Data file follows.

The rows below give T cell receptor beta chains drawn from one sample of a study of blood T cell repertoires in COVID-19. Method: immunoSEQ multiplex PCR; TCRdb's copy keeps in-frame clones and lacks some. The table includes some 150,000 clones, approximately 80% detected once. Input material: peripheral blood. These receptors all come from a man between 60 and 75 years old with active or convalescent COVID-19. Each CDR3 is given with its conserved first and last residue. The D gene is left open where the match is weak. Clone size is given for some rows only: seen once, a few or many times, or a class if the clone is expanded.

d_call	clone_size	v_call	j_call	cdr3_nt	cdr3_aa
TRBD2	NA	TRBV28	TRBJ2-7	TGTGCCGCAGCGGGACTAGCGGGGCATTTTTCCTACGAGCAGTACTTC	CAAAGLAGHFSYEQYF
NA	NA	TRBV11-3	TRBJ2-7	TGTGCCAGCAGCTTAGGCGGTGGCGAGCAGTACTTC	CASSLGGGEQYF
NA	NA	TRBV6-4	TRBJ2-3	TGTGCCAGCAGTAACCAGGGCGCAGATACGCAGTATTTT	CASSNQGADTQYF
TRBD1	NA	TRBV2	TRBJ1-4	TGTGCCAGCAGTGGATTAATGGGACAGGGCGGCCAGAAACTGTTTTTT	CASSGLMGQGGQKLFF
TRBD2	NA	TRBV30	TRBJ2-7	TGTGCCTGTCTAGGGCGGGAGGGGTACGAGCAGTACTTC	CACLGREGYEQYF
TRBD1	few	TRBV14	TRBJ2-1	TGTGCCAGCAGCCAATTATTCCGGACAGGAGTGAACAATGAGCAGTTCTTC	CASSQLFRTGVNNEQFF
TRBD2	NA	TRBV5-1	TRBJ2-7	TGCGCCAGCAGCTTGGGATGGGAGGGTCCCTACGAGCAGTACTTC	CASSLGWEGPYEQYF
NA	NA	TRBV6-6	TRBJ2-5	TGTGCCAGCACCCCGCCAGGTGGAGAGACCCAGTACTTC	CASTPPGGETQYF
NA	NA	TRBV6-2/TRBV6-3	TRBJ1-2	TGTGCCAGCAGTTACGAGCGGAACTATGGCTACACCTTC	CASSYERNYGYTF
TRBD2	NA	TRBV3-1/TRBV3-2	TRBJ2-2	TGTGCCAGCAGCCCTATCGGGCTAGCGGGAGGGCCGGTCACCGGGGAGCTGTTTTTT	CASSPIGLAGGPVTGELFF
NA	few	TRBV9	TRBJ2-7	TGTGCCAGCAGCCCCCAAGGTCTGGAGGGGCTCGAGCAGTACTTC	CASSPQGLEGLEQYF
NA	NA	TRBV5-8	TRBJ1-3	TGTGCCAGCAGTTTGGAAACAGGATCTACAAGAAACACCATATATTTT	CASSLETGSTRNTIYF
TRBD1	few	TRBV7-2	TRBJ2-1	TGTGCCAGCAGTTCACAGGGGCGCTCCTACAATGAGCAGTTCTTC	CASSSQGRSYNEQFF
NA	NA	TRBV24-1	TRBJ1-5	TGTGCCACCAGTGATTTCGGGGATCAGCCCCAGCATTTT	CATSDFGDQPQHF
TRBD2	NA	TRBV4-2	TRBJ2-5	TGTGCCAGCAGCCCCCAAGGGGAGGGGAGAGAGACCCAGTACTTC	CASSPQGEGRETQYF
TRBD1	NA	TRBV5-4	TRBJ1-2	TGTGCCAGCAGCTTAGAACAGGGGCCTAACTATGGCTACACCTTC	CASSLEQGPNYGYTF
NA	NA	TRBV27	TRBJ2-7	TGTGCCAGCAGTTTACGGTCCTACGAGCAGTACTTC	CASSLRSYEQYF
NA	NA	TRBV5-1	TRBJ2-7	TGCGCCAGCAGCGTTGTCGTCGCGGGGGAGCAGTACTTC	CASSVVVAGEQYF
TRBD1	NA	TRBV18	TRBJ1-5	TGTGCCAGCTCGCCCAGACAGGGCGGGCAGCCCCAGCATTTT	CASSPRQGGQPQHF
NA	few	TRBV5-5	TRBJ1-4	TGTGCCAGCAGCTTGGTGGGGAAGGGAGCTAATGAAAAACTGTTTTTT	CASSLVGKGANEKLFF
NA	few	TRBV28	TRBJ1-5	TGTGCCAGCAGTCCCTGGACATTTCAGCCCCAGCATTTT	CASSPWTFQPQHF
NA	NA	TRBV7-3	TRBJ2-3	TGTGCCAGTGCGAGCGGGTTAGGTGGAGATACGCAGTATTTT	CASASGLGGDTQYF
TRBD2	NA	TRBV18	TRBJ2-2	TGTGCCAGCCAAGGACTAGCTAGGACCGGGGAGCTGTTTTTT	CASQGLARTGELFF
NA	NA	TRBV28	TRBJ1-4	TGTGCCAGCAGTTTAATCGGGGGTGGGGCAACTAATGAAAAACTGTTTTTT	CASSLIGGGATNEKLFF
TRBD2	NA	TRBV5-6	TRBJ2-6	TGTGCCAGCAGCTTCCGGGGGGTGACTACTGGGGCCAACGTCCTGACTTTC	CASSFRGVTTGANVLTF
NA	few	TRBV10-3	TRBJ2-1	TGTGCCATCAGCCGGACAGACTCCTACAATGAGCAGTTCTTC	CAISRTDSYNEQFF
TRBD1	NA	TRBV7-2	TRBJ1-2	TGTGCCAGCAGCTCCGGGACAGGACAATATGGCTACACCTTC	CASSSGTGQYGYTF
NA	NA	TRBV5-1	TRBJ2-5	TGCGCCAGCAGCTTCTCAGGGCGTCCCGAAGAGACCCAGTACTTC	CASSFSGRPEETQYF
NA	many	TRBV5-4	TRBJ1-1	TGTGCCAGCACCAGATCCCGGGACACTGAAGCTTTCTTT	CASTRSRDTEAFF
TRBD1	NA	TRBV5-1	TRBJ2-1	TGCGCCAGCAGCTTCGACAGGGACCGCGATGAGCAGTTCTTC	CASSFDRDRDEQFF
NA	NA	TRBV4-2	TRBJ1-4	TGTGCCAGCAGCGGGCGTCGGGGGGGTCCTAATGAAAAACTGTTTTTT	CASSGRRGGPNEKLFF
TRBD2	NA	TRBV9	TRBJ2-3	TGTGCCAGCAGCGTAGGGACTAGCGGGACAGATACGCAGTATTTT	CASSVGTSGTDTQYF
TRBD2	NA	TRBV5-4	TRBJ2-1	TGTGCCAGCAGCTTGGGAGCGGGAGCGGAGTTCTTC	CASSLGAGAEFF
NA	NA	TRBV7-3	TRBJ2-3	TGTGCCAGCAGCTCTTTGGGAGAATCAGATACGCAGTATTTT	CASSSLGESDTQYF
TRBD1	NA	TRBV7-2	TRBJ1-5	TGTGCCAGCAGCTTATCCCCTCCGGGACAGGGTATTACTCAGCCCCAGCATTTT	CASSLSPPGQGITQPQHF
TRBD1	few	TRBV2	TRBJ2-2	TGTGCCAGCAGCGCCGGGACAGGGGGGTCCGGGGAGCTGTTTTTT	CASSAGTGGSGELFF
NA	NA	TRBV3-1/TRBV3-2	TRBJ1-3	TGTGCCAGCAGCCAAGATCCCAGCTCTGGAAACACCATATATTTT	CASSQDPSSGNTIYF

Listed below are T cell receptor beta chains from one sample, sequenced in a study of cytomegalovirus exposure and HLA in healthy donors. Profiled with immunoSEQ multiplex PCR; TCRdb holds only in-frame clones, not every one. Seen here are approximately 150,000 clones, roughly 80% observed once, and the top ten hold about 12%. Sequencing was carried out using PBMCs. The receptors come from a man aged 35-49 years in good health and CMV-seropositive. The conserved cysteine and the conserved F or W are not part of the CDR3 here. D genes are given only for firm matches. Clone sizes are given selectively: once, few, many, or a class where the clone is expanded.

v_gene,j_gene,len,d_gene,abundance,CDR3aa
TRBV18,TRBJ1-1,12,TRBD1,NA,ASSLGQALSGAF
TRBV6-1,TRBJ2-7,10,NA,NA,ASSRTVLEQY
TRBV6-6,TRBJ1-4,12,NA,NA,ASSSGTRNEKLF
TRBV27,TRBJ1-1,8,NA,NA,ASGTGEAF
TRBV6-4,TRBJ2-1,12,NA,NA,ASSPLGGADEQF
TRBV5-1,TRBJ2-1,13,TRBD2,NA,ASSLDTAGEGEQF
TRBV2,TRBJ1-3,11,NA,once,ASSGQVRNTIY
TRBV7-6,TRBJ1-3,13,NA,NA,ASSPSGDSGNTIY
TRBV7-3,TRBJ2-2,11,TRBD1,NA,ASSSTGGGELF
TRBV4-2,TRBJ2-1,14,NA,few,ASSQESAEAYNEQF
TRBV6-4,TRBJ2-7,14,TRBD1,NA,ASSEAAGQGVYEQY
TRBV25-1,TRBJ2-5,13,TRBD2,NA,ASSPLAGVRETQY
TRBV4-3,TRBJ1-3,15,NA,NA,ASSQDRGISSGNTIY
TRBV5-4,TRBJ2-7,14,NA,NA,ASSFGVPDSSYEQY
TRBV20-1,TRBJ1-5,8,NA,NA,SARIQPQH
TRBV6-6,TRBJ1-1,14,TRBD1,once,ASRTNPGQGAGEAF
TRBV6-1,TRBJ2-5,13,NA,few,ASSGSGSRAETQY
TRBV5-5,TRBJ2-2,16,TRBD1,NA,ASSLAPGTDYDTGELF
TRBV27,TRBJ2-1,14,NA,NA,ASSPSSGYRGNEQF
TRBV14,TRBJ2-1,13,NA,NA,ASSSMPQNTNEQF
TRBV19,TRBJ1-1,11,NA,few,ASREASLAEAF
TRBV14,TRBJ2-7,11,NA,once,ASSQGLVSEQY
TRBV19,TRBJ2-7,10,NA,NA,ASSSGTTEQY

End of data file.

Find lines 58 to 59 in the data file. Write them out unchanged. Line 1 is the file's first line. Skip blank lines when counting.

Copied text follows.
TRBV6-1,TRBJ2-5,13,NA,few,ASSGSGSRAETQY
TRBV5-5,TRBJ2-2,16,TRBD1,NA,ASSLAPGTDYDTGELF